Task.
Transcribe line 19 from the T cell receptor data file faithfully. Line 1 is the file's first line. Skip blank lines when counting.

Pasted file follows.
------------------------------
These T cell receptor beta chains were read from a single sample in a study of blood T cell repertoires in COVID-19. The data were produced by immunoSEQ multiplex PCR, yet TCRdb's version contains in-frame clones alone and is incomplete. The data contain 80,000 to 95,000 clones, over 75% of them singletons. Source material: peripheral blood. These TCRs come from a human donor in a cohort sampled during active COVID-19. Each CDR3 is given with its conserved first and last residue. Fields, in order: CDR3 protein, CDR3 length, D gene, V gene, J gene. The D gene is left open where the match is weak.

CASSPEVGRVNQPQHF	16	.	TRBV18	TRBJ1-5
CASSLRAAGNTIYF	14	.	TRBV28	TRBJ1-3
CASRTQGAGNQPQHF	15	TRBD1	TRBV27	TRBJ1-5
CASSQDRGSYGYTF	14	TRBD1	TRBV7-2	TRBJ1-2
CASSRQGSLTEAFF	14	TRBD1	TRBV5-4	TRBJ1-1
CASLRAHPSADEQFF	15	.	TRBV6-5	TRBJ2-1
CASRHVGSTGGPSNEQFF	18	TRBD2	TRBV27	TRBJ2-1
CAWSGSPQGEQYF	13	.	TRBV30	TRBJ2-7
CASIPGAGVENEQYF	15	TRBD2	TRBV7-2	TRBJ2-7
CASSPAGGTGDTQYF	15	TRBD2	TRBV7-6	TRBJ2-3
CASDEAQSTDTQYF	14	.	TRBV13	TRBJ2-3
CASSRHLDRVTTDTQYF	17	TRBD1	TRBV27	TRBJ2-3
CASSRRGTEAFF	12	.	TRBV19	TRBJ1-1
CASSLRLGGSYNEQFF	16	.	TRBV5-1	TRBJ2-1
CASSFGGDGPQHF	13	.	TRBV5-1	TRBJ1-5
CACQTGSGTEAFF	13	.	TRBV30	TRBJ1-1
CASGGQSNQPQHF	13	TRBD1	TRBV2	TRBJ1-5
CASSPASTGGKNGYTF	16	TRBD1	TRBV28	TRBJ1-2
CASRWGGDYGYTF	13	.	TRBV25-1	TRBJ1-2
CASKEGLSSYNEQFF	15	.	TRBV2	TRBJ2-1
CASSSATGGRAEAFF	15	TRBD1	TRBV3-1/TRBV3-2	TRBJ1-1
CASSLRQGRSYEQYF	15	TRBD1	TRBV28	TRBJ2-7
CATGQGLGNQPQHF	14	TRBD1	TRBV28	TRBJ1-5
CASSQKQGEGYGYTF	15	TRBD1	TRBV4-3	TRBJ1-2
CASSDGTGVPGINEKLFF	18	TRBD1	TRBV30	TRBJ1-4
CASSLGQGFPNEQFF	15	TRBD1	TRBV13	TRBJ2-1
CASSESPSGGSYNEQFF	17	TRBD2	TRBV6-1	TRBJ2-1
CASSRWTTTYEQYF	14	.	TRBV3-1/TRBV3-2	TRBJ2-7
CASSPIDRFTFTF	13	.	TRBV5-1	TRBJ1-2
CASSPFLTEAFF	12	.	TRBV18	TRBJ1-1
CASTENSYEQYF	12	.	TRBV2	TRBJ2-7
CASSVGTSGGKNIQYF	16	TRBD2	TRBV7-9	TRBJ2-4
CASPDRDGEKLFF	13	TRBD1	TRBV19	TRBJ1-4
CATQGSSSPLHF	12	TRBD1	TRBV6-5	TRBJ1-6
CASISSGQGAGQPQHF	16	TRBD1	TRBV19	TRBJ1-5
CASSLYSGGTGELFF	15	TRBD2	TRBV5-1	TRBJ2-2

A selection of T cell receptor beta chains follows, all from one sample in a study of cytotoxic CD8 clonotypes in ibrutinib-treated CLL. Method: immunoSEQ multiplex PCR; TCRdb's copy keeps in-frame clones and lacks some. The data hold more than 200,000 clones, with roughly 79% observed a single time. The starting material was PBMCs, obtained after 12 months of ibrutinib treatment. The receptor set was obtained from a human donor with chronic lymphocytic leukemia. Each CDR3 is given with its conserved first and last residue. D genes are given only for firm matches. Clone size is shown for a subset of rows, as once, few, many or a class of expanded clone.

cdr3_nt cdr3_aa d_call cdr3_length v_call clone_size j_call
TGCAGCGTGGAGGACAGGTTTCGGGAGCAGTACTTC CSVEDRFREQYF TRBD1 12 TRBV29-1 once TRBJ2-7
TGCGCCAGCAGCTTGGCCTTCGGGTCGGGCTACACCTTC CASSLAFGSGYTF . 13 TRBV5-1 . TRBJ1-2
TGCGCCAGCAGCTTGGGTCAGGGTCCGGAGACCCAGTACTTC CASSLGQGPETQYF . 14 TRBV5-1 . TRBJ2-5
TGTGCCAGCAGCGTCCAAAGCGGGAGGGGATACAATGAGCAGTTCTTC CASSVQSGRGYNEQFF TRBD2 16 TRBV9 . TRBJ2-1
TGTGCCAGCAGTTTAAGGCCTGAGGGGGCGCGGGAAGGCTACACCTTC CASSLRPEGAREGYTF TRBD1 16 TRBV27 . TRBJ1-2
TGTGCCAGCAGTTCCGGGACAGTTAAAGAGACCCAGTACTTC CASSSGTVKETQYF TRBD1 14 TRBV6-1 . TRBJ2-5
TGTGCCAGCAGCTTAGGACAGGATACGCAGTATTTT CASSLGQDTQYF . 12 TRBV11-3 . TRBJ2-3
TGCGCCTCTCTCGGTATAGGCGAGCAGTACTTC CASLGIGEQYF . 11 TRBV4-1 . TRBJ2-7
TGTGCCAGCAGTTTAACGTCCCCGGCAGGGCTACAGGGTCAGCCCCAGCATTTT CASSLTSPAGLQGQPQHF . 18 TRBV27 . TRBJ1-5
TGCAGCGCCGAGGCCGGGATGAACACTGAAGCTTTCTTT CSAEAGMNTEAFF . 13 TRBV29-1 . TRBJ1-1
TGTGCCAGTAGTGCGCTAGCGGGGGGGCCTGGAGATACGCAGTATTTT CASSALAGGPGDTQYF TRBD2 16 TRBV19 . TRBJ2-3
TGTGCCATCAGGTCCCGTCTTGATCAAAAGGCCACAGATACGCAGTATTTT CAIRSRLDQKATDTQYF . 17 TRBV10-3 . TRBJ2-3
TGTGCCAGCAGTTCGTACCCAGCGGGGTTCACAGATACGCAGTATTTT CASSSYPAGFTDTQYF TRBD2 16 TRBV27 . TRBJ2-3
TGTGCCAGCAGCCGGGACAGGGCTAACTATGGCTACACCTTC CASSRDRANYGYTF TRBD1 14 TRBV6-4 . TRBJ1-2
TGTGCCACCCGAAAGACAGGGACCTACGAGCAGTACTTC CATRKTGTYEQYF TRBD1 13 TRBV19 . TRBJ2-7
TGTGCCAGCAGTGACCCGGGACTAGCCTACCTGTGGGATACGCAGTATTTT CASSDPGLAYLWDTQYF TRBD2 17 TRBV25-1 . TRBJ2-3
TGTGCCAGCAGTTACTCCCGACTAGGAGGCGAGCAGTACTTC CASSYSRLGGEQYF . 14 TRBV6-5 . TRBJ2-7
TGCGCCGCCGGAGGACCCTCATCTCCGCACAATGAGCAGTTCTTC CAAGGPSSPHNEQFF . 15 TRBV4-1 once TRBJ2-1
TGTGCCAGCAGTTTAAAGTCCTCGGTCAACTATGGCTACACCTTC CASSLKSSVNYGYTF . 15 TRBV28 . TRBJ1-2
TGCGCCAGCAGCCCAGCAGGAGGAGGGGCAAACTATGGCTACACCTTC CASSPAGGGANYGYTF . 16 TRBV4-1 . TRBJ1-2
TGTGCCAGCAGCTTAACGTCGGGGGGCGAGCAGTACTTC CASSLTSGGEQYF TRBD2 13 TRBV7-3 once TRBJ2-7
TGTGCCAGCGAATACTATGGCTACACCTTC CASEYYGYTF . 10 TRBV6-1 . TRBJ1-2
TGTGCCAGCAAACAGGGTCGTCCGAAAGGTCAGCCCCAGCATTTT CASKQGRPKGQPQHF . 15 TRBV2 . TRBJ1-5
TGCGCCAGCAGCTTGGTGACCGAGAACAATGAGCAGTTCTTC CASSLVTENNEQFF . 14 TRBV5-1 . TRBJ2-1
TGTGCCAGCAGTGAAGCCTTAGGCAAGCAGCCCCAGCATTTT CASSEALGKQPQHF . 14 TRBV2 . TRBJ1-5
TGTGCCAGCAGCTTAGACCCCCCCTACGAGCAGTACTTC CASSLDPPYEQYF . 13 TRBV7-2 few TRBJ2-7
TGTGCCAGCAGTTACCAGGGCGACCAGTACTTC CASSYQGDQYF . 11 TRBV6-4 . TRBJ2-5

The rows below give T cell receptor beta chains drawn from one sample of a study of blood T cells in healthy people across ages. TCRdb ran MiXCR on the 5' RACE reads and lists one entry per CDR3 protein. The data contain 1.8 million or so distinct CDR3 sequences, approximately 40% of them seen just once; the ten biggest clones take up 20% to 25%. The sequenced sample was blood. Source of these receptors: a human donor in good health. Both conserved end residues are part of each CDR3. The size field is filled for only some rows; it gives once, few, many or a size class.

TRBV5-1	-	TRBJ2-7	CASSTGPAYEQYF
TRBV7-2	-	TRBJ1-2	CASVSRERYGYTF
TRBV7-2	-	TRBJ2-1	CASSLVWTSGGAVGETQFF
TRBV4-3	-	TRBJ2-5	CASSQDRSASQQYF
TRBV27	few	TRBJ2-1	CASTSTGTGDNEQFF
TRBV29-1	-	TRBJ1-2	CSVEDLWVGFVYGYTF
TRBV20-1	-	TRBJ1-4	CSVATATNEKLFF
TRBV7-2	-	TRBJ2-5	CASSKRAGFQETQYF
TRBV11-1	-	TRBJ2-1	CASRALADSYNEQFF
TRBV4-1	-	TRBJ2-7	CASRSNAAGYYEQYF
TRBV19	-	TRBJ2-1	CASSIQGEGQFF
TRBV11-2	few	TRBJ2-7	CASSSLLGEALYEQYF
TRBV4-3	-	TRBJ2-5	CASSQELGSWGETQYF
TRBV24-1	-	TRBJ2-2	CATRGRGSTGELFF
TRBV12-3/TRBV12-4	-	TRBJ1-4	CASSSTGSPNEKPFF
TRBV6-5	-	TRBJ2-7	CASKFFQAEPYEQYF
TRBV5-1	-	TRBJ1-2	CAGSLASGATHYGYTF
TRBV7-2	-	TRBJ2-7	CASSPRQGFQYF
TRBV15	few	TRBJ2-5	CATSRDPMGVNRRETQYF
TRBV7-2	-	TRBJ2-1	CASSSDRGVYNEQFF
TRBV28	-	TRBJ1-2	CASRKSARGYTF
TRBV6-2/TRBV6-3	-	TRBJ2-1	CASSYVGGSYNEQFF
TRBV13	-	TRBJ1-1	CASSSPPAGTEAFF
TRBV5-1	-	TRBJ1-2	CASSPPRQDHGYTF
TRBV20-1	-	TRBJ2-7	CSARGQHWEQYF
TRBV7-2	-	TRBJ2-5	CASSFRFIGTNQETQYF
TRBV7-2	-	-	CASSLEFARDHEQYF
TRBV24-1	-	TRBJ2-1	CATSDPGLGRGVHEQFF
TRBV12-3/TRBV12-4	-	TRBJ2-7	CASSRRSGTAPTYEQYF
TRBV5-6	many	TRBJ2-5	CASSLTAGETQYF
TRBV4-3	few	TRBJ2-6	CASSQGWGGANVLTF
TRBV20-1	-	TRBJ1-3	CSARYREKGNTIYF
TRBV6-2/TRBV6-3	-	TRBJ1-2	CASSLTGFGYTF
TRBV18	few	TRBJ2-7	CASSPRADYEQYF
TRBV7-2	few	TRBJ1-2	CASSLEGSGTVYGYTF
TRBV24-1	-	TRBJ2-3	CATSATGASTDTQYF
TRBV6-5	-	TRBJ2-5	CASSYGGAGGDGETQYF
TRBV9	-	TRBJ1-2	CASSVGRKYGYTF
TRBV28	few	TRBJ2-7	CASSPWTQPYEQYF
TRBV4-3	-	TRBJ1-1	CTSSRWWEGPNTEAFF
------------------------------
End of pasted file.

CASSPASTGGKNGYTF	16	TRBD1	TRBV28	TRBJ1-2